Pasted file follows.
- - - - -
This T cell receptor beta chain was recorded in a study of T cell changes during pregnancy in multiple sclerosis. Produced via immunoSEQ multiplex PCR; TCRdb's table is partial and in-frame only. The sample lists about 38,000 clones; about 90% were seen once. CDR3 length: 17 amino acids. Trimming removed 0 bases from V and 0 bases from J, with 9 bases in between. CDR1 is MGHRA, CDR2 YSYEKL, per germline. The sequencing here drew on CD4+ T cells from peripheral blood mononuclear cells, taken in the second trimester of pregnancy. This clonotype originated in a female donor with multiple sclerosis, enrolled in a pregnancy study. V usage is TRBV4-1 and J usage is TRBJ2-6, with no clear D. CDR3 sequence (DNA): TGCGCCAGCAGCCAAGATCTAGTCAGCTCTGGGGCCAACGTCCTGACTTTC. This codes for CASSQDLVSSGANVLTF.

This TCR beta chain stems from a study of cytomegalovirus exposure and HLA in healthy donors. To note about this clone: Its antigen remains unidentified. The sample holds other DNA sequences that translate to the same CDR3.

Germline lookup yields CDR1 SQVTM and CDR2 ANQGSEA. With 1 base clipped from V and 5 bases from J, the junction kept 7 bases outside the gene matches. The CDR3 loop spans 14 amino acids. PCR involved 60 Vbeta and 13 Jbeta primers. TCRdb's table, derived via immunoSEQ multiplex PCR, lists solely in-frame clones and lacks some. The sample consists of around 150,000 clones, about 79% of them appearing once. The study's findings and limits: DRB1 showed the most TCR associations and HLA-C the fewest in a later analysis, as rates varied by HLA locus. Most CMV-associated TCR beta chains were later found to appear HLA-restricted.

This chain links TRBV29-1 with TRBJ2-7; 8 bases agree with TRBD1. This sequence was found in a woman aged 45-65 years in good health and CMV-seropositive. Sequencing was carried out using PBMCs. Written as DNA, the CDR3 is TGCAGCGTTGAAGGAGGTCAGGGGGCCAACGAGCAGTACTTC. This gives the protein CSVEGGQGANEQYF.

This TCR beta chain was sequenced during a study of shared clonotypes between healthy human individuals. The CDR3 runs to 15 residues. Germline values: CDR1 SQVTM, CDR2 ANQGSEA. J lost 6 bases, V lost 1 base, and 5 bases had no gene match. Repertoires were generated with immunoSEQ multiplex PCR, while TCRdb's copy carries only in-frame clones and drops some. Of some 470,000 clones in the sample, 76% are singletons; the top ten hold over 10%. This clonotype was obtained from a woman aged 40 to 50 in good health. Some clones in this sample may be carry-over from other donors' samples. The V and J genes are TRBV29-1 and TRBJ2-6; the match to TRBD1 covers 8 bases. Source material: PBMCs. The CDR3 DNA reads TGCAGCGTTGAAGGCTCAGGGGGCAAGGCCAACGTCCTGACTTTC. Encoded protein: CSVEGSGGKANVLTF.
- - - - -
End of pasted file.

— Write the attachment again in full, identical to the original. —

This T cell receptor beta chain was recorded in a study of T cell changes during pregnancy in multiple sclerosis. Produced via immunoSEQ multiplex PCR; TCRdb's table is partial and in-frame only. The sample lists about 38,000 clones; about 90% were seen once. CDR3 length: 17 amino acids. Trimming removed 0 bases from V and 0 bases from J, with 9 bases in between. CDR1 is MGHRA, CDR2 YSYEKL, per germline. The sequencing here drew on CD4+ T cells from peripheral blood mononuclear cells, taken in the second trimester of pregnancy. This clonotype originated in a female donor with multiple sclerosis, enrolled in a pregnancy study. V usage is TRBV4-1 and J usage is TRBJ2-6, with no clear D. CDR3 sequence (DNA): TGCGCCAGCAGCCAAGATCTAGTCAGCTCTGGGGCCAACGTCCTGACTTTC. This codes for CASSQDLVSSGANVLTF.

This TCR beta chain stems from a study of cytomegalovirus exposure and HLA in healthy donors. To note about this clone: Its antigen remains unidentified. The sample holds other DNA sequences that translate to the same CDR3.

Germline lookup yields CDR1 SQVTM and CDR2 ANQGSEA. With 1 base clipped from V and 5 bases from J, the junction kept 7 bases outside the gene matches. The CDR3 loop spans 14 amino acids. PCR involved 60 Vbeta and 13 Jbeta primers. TCRdb's table, derived via immunoSEQ multiplex PCR, lists solely in-frame clones and lacks some. The sample consists of around 150,000 clones, about 79% of them appearing once. The study's findings and limits: DRB1 showed the most TCR associations and HLA-C the fewest in a later analysis, as rates varied by HLA locus. Most CMV-associated TCR beta chains were later found to appear HLA-restricted.

This chain links TRBV29-1 with TRBJ2-7; 8 bases agree with TRBD1. This sequence was found in a woman aged 45-65 years in good health and CMV-seropositive. Sequencing was carried out using PBMCs. Written as DNA, the CDR3 is TGCAGCGTTGAAGGAGGTCAGGGGGCCAACGAGCAGTACTTC. This gives the protein CSVEGGQGANEQYF.

This TCR beta chain was sequenced during a study of shared clonotypes between healthy human individuals. The CDR3 runs to 15 residues. Germline values: CDR1 SQVTM, CDR2 ANQGSEA. J lost 6 bases, V lost 1 base, and 5 bases had no gene match. Repertoires were generated with immunoSEQ multiplex PCR, while TCRdb's copy carries only in-frame clones and drops some. Of some 470,000 clones in the sample, 76% are singletons; the top ten hold over 10%. This clonotype was obtained from a woman aged 40 to 50 in good health. Some clones in this sample may be carry-over from other donors' samples. The V and J genes are TRBV29-1 and TRBJ2-6; the match to TRBD1 covers 8 bases. Source material: PBMCs. The CDR3 DNA reads TGCAGCGTTGAAGGCTCAGGGGGCAAGGCCAACGTCCTGACTTTC. Encoded protein: CSVEGSGGKANVLTF.